Helpful Jamaican Patois Phrases You Should Know

Some frequently used Jamaican Patois phrases to know if you’re spending time on the island. They will make communication with natives easier, bridge the communication divide, and cause you less frustration. 

  1. Mi soon com
  2. Wah Gwaan
  3. Nuh problem mon/man
  4. Jus roun de carna/jus up de road
  5. Yeh man or yeh mon
  6. Mon/man
  7. Yu gud
  8. Irie Mon/man

The Jamaican language is colorful and exciting, direct and not discreet as the English Language. There is no gentle way to express some ideas. Certain Jamaican patois phrases might be offensive if you are unfamiliar with the culture. Also, translating some words direct into English might confuse you because they mean different things depending on the speaker, facial expression, situation, and voice tone. 

Although the majority of Jamaicans speak Patois, the official language is English. Therefore everybody understands basic English and can communicate with someone using that language. 

Here are some patois phrases and what they mean. 

Jamaican cookout in the country

‘Mi Soon Com’

“Mi soon com” is a frequently used Jamaican patios phrase on the island. 

English translation : 

  1.  I will be there shortly.
  2.  I will be back soon.
  3.  I will soon arrive. 
  4. I am on my way.

You will be in a world of frustration if you take this phrase literally. However, “Mi soon com”, in Jamaica could mean just that; I will be there shortly. It all depends on the context and the speaker.

 Here are some situations where you might hear this patios phrase and what to expect. 

a) Someone owes you money. “Mi soon com”, could mean you will never see them again, the next day or the following year. But, on the other hand, they might be giving assurance or buying time until they can pay you.  

b) Waiting for your friend to pick you up at 8 am, call at 8:05 to find out what happened and if they will arrive soon. “Mi soon com” could mean they are just getting out of bed or running an errand and will get to you shortly. Either way, an hour’s wait will be excellent by Jamaican standards.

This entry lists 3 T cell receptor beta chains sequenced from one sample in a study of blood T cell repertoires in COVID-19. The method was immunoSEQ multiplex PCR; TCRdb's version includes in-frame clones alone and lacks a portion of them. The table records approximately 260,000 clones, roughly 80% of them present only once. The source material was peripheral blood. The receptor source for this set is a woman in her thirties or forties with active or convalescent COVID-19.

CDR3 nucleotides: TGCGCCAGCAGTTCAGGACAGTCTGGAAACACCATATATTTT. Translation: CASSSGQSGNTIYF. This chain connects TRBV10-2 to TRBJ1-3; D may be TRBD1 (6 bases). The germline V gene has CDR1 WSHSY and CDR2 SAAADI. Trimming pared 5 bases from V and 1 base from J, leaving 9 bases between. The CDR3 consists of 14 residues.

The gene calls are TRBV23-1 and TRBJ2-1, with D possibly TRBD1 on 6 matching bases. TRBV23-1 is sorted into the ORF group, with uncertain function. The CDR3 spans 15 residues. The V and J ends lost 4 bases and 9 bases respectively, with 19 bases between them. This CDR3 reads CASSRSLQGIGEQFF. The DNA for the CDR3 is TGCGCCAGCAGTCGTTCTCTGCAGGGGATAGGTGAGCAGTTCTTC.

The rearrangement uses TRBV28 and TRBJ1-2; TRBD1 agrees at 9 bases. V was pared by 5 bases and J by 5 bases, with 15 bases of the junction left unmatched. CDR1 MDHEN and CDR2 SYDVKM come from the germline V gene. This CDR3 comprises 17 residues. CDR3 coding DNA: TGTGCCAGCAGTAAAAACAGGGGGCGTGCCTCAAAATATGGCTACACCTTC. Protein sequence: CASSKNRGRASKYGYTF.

c) Hiring a repairman or tradesman in high demand, “mi soon com,” could mean days or weeks. It’s just comforting you until he fulfills his contract with other clients he probably told the same days or weeks ago. 

Jamaican wedding

‘Wah Gwaan’

“Wah Gwaan?” Translate to “what’s happening.”  

It could mean “what’s happening” or “what is going on?”

We also use it as a form of greeting. As in saying, “what’s up” or “how are you?” The speaker is not asking “what’s happening” but just a Jamaican way of saying “hi.” You can respond by saying, “nothing much,” or “mi deh yah.” Which translates to, “I am here” or “I am ok.” 

In some situations, this Jamaican Patios phrase could spark a lengthy conversation with a total stranger. They could tell you what is happening in the environs presently or what’s happening to them personally. If you are caring and sympathetic, you could hear a sab story most times just taking advantage of your feelings, hoping to get some material or financial benefit. 

‘Nuh Problem Man’ / ‘nuh problem mon’

“Nuh problem man” is probably the most popular Jamaican Patois phrase foreigners know. It was made popular by tourism advertisers and tourists who want to forget about their worries and have a good time. 

“Nuh problem man” translates to “no worries or no problem.” It is used as reassurance or saying, “everything is ok.” Sometimes it simply means ” ok. “

In the direst moment, a Jamaican will look you in the eyes with the most reassuring voice and say, “nuh problem man,” and start offering you solutions. 

‘Jus roun de carna’ or ‘Jus up de road’